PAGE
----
How to Obtain a Marital Deduction for Property Not Left Outright to a Spouse via the QTIP Trust

It is currently possible to obtain a marital deduction for property that is not left outright to a spouse. In fact it is possible to specify that the principal of a client’s estate must pass to his children or some selected party other than the surviving spouse and still obtain the marital deduction. The vehicle for such planning is called a QTIP trust, a trust that holds qualifying terminable interest property. Through a QTIP trust, a client can provide income for life to a spouse but at that spouse’s death the client can be sure it will pass to the person or persons he has selected.

There is a cost to this flexibility and tax deferral; whatever assets remain in the QTIP trust at the surviving spouse’s death must be included in the surviving spouse’s estate just as if the surviving spouse had transferred the property. The problem is (aside from the obvious estate tax and liquidity problem) that this same fiction applies for GST tax purposes. The surviving spouse is treated as if she was the transferor of property, which was really transferred by her husband. This might cause a portion or all of her husband’s GST tax exemption to be wasted.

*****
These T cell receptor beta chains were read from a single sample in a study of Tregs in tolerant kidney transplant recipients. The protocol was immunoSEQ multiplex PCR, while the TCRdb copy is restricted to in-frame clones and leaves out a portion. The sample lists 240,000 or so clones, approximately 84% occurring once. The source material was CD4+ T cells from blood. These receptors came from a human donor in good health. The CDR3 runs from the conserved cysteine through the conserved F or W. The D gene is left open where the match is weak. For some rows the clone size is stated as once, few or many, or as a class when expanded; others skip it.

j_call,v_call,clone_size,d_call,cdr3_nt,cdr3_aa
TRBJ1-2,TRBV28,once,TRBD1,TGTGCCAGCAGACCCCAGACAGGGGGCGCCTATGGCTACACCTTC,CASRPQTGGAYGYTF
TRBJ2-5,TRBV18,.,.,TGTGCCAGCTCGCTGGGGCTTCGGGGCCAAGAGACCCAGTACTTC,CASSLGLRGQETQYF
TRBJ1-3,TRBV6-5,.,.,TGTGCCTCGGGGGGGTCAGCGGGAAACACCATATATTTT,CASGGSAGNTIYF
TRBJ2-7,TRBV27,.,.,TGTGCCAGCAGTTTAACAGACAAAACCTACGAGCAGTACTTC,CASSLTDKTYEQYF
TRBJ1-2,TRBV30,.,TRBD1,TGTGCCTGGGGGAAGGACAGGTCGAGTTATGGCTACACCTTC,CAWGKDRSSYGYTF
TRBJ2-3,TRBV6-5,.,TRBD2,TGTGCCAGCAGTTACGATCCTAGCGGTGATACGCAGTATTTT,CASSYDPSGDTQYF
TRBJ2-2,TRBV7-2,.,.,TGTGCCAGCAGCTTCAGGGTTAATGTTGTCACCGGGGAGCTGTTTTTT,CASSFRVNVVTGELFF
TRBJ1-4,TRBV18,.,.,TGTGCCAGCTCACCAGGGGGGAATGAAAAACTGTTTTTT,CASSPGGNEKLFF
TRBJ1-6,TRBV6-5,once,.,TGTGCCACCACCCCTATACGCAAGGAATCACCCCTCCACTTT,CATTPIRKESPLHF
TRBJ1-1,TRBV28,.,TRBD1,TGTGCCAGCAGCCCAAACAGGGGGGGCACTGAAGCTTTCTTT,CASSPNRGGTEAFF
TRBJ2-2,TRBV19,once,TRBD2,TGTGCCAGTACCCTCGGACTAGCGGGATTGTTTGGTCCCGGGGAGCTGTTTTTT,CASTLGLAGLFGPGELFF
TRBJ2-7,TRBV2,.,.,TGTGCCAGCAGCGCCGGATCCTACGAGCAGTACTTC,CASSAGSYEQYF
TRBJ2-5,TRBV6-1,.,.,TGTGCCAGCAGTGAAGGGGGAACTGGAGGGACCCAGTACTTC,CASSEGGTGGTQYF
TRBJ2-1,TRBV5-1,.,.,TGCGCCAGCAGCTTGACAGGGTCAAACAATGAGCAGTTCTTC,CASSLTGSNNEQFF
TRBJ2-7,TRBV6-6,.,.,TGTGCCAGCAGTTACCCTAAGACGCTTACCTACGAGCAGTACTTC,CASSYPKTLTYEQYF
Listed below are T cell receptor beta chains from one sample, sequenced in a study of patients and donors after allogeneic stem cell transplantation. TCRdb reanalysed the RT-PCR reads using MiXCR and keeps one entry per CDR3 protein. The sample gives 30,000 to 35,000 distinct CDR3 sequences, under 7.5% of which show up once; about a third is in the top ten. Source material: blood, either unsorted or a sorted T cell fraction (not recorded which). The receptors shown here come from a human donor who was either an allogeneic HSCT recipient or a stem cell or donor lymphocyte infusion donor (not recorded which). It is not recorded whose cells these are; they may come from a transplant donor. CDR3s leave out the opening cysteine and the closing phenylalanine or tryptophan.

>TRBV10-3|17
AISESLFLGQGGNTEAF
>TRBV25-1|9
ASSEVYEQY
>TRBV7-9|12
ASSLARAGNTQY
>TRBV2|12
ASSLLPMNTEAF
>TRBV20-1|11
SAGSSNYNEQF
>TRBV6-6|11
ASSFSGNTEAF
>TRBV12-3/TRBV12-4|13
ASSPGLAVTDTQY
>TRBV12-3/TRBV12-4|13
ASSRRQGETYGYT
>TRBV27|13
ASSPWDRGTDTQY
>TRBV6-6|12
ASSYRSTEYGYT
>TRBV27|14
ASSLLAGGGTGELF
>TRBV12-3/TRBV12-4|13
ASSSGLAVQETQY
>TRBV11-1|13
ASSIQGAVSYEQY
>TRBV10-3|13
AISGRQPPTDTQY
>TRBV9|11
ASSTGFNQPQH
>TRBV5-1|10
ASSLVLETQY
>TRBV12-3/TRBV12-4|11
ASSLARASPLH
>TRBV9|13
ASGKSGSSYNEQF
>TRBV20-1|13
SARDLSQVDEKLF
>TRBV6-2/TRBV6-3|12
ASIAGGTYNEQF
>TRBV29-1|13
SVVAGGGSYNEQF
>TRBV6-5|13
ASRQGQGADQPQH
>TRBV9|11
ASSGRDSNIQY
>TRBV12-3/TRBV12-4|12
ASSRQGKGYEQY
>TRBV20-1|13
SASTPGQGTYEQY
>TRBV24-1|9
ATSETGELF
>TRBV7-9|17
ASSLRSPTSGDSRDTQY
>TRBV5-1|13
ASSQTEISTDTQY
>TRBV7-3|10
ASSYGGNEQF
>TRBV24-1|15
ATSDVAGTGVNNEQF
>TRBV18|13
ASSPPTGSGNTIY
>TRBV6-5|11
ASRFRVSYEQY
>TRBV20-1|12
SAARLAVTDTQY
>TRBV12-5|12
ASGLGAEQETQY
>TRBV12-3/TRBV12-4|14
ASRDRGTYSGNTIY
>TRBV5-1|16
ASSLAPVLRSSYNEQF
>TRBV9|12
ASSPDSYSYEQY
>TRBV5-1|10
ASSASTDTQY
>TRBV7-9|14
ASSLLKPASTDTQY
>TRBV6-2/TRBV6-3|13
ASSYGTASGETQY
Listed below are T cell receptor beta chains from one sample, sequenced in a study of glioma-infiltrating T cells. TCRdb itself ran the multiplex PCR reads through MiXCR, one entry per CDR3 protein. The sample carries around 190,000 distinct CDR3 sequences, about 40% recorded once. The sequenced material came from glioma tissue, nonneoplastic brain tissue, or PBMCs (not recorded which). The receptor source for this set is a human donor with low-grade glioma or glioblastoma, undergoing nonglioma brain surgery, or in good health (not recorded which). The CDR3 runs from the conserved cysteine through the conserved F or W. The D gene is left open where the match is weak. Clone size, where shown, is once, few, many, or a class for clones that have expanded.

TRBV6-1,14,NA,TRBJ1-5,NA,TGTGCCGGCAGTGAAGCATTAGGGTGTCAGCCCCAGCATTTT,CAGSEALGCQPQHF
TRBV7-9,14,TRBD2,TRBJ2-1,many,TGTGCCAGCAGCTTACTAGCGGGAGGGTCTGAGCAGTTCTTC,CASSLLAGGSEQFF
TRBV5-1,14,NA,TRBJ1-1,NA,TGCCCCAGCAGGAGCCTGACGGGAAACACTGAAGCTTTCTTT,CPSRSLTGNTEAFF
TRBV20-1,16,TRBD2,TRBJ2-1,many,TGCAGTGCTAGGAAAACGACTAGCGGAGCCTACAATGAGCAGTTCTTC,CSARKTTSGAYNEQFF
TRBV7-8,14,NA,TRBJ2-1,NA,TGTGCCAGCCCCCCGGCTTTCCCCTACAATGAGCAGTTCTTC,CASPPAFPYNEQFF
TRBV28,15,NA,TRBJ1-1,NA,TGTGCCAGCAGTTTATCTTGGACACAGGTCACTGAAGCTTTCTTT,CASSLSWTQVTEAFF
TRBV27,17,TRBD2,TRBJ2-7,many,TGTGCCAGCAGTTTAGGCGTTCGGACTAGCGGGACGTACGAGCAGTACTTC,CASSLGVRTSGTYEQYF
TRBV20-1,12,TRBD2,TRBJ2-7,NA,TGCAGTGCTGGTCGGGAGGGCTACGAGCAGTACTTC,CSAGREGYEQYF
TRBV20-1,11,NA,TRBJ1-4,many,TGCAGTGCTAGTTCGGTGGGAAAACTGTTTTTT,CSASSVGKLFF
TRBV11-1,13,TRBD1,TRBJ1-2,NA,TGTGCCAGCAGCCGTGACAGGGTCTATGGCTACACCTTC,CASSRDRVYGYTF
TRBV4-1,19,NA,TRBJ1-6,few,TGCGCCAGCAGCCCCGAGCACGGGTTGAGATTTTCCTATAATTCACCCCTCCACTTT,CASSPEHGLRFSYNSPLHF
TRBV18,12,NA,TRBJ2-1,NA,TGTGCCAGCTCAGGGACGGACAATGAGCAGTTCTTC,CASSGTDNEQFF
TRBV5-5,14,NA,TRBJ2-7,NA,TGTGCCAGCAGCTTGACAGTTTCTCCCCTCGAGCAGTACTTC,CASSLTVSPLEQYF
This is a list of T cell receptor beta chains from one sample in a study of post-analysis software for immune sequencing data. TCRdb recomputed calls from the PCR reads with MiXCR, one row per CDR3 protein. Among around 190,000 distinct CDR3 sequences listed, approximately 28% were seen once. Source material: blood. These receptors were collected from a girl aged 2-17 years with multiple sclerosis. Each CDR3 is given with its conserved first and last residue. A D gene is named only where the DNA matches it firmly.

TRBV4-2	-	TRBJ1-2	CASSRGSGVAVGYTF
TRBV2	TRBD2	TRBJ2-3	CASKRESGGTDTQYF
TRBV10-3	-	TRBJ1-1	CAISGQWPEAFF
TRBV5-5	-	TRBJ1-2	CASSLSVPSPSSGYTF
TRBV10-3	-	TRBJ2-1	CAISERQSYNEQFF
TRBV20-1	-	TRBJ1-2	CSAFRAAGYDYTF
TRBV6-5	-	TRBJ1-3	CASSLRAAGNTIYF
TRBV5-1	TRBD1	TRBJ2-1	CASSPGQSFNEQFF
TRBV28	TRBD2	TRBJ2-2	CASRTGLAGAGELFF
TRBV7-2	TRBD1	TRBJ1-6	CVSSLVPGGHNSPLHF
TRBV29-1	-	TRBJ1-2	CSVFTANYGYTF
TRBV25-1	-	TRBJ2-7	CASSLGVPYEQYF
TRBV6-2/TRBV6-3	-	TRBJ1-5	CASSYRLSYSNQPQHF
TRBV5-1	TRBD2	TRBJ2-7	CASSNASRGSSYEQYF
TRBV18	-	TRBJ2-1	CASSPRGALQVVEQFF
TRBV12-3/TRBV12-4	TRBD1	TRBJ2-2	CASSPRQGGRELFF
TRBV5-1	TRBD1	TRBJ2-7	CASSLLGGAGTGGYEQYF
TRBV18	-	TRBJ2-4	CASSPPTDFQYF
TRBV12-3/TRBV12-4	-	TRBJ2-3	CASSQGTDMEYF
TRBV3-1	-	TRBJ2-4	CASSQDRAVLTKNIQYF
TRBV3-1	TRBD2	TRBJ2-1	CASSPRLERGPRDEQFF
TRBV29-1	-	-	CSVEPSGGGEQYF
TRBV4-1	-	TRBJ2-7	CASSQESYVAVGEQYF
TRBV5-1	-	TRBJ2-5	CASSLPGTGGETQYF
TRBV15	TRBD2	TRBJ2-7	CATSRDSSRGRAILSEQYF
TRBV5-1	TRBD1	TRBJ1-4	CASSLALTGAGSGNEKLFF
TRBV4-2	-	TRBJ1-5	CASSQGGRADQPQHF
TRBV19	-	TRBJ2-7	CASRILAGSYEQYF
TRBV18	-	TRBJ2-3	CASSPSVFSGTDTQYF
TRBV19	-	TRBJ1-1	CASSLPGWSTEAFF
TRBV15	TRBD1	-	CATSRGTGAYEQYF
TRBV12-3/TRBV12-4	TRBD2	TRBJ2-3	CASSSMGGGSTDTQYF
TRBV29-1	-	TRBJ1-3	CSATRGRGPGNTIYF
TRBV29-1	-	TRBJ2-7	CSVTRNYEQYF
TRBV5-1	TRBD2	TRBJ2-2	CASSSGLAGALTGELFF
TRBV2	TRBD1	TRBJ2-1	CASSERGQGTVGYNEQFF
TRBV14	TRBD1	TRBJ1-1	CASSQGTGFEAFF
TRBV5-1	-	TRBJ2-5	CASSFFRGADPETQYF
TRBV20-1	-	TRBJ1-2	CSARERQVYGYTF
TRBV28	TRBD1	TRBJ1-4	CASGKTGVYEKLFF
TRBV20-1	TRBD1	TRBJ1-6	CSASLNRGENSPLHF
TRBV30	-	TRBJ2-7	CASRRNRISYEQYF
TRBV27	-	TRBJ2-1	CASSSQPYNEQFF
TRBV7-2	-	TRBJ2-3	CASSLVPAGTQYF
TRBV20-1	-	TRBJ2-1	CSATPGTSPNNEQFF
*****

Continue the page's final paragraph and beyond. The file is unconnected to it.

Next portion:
With a reverse QTIP election, the first spouse to die (David) will be treated as the transferor of both trusts and therefore his GST tax exemption can be allocated to both trusts. The surviving spouse could not use her exemption against the GST tax since she was not the transferor (because of the reverse QTIP election).

Perhaps a better course of action to fully utilize both spouse’s GST tax exemptions would be to split the QTIP trust into two trusts, one by formula equal to the amount of the GST tax exemption left after funding the CEBT and the other equal to the remaining estate. The predeceased spouse’s estate would make a reverse QTIP election and wipe out the GST tax in the first trust. The surviving spouse could then apply her exemption to this second trust since she would be treated as its creator. In this way, all trusts have been fully sheltered from GST tax. This splitting of trusts for the purpose of making a reverse QTIP election must be made before the due date of the estate tax return of the first spouse to die.

Reproduced with permission.  Copyright The National Underwriter Co. Division of ALM

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